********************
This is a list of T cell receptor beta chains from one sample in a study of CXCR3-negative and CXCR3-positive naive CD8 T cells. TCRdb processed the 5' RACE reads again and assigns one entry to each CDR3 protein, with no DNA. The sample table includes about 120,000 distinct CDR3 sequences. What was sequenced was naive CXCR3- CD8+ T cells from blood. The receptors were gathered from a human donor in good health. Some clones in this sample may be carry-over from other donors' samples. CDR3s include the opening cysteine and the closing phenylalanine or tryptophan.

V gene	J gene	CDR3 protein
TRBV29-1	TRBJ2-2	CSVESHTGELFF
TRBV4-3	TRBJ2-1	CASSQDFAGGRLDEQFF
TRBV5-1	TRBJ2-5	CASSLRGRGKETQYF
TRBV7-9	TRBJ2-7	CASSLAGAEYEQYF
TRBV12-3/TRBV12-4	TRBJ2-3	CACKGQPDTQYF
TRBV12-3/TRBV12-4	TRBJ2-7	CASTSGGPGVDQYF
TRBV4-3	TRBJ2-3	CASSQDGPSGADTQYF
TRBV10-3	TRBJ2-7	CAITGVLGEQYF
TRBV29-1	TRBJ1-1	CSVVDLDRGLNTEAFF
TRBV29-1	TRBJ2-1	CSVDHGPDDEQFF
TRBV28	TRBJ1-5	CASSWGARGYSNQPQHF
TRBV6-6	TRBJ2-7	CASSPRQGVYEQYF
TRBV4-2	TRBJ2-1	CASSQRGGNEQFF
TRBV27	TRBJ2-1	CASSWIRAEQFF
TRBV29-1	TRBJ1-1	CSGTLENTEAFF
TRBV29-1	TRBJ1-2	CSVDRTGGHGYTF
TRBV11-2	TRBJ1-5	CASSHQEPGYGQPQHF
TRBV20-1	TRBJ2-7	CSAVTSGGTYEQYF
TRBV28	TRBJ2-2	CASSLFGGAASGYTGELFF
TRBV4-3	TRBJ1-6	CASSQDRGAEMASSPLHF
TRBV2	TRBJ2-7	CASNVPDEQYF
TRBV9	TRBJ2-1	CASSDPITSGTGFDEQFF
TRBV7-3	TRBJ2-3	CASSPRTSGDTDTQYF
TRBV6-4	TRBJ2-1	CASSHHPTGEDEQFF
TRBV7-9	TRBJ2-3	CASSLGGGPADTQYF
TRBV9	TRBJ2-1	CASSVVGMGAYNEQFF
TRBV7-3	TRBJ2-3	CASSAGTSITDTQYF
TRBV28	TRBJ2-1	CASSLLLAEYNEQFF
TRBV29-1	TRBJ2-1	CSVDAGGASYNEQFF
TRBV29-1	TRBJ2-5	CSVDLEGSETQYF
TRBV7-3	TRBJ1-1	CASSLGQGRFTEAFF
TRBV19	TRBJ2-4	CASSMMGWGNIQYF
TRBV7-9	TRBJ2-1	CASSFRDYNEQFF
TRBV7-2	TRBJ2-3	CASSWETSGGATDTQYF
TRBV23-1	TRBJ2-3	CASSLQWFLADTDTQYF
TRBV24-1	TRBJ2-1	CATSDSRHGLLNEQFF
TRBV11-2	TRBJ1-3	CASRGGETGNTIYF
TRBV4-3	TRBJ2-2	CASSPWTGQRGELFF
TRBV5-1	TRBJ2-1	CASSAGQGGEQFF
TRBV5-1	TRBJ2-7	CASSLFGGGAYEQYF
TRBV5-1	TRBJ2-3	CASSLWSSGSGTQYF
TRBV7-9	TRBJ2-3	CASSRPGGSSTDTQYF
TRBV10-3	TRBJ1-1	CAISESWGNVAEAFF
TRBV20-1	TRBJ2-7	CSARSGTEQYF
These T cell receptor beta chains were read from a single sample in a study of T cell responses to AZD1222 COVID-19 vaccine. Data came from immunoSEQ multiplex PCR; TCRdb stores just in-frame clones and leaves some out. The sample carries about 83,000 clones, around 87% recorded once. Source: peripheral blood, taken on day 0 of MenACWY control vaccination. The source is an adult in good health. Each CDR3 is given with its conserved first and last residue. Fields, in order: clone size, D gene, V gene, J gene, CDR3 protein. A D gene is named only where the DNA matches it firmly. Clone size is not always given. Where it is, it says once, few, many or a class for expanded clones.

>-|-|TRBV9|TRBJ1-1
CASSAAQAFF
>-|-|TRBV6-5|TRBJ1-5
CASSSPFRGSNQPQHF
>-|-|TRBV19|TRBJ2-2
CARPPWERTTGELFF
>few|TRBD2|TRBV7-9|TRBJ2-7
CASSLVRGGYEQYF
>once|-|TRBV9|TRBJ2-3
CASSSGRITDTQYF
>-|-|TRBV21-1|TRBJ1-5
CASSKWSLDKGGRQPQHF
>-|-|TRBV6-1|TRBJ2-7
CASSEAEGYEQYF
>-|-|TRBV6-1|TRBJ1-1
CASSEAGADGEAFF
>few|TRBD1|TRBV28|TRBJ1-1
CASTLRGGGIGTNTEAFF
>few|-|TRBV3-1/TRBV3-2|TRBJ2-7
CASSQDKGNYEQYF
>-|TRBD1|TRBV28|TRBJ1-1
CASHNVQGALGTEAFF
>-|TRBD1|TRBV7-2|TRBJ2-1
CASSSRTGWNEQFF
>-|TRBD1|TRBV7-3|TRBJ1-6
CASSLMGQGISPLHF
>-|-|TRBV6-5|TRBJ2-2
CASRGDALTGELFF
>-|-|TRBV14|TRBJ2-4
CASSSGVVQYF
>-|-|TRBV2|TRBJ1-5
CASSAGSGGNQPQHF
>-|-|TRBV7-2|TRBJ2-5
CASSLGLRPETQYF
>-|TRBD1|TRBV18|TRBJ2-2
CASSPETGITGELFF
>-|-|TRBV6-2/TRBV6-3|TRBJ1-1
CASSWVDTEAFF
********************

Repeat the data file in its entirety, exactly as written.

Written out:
This is a list of T cell receptor beta chains from one sample in a study of CXCR3-negative and CXCR3-positive naive CD8 T cells. TCRdb processed the 5' RACE reads again and assigns one entry to each CDR3 protein, with no DNA. The sample table includes about 120,000 distinct CDR3 sequences. What was sequenced was naive CXCR3- CD8+ T cells from blood. The receptors were gathered from a human donor in good health. Some clones in this sample may be carry-over from other donors' samples. CDR3s include the opening cysteine and the closing phenylalanine or tryptophan.

V gene	J gene	CDR3 protein
TRBV29-1	TRBJ2-2	CSVESHTGELFF
TRBV4-3	TRBJ2-1	CASSQDFAGGRLDEQFF
TRBV5-1	TRBJ2-5	CASSLRGRGKETQYF
TRBV7-9	TRBJ2-7	CASSLAGAEYEQYF
TRBV12-3/TRBV12-4	TRBJ2-3	CACKGQPDTQYF
TRBV12-3/TRBV12-4	TRBJ2-7	CASTSGGPGVDQYF
TRBV4-3	TRBJ2-3	CASSQDGPSGADTQYF
TRBV10-3	TRBJ2-7	CAITGVLGEQYF
TRBV29-1	TRBJ1-1	CSVVDLDRGLNTEAFF
TRBV29-1	TRBJ2-1	CSVDHGPDDEQFF
TRBV28	TRBJ1-5	CASSWGARGYSNQPQHF
TRBV6-6	TRBJ2-7	CASSPRQGVYEQYF
TRBV4-2	TRBJ2-1	CASSQRGGNEQFF
TRBV27	TRBJ2-1	CASSWIRAEQFF
TRBV29-1	TRBJ1-1	CSGTLENTEAFF
TRBV29-1	TRBJ1-2	CSVDRTGGHGYTF
TRBV11-2	TRBJ1-5	CASSHQEPGYGQPQHF
TRBV20-1	TRBJ2-7	CSAVTSGGTYEQYF
TRBV28	TRBJ2-2	CASSLFGGAASGYTGELFF
TRBV4-3	TRBJ1-6	CASSQDRGAEMASSPLHF
TRBV2	TRBJ2-7	CASNVPDEQYF
TRBV9	TRBJ2-1	CASSDPITSGTGFDEQFF
TRBV7-3	TRBJ2-3	CASSPRTSGDTDTQYF
TRBV6-4	TRBJ2-1	CASSHHPTGEDEQFF
TRBV7-9	TRBJ2-3	CASSLGGGPADTQYF
TRBV9	TRBJ2-1	CASSVVGMGAYNEQFF
TRBV7-3	TRBJ2-3	CASSAGTSITDTQYF
TRBV28	TRBJ2-1	CASSLLLAEYNEQFF
TRBV29-1	TRBJ2-1	CSVDAGGASYNEQFF
TRBV29-1	TRBJ2-5	CSVDLEGSETQYF
TRBV7-3	TRBJ1-1	CASSLGQGRFTEAFF
TRBV19	TRBJ2-4	CASSMMGWGNIQYF
TRBV7-9	TRBJ2-1	CASSFRDYNEQFF
TRBV7-2	TRBJ2-3	CASSWETSGGATDTQYF
TRBV23-1	TRBJ2-3	CASSLQWFLADTDTQYF
TRBV24-1	TRBJ2-1	CATSDSRHGLLNEQFF
TRBV11-2	TRBJ1-3	CASRGGETGNTIYF
TRBV4-3	TRBJ2-2	CASSPWTGQRGELFF
TRBV5-1	TRBJ2-1	CASSAGQGGEQFF
TRBV5-1	TRBJ2-7	CASSLFGGGAYEQYF
TRBV5-1	TRBJ2-3	CASSLWSSGSGTQYF
TRBV7-9	TRBJ2-3	CASSRPGGSSTDTQYF
TRBV10-3	TRBJ1-1	CAISESWGNVAEAFF
TRBV20-1	TRBJ2-7	CSARSGTEQYF
These T cell receptor beta chains were read from a single sample in a study of T cell responses to AZD1222 COVID-19 vaccine. Data came from immunoSEQ multiplex PCR; TCRdb stores just in-frame clones and leaves some out. The sample carries about 83,000 clones, around 87% recorded once. Source: peripheral blood, taken on day 0 of MenACWY control vaccination. The source is an adult in good health. Each CDR3 is given with its conserved first and last residue. Fields, in order: clone size, D gene, V gene, J gene, CDR3 protein. A D gene is named only where the DNA matches it firmly. Clone size is not always given. Where it is, it says once, few, many or a class for expanded clones.

>-|-|TRBV9|TRBJ1-1
CASSAAQAFF
>-|-|TRBV6-5|TRBJ1-5
CASSSPFRGSNQPQHF
>-|-|TRBV19|TRBJ2-2
CARPPWERTTGELFF
>few|TRBD2|TRBV7-9|TRBJ2-7
CASSLVRGGYEQYF
>once|-|TRBV9|TRBJ2-3
CASSSGRITDTQYF
>-|-|TRBV21-1|TRBJ1-5
CASSKWSLDKGGRQPQHF
>-|-|TRBV6-1|TRBJ2-7
CASSEAEGYEQYF
>-|-|TRBV6-1|TRBJ1-1
CASSEAGADGEAFF
>few|TRBD1|TRBV28|TRBJ1-1
CASTLRGGGIGTNTEAFF
>few|-|TRBV3-1/TRBV3-2|TRBJ2-7
CASSQDKGNYEQYF
>-|TRBD1|TRBV28|TRBJ1-1
CASHNVQGALGTEAFF
>-|TRBD1|TRBV7-2|TRBJ2-1
CASSSRTGWNEQFF
>-|TRBD1|TRBV7-3|TRBJ1-6
CASSLMGQGISPLHF
>-|-|TRBV6-5|TRBJ2-2
CASRGDALTGELFF
>-|-|TRBV14|TRBJ2-4
CASSSGVVQYF
>-|-|TRBV2|TRBJ1-5
CASSAGSGGNQPQHF
>-|-|TRBV7-2|TRBJ2-5
CASSLGLRPETQYF
>-|TRBD1|TRBV18|TRBJ2-2
CASSPETGITGELFF
>-|-|TRBV6-2/TRBV6-3|TRBJ1-1
CASSWVDTEAFF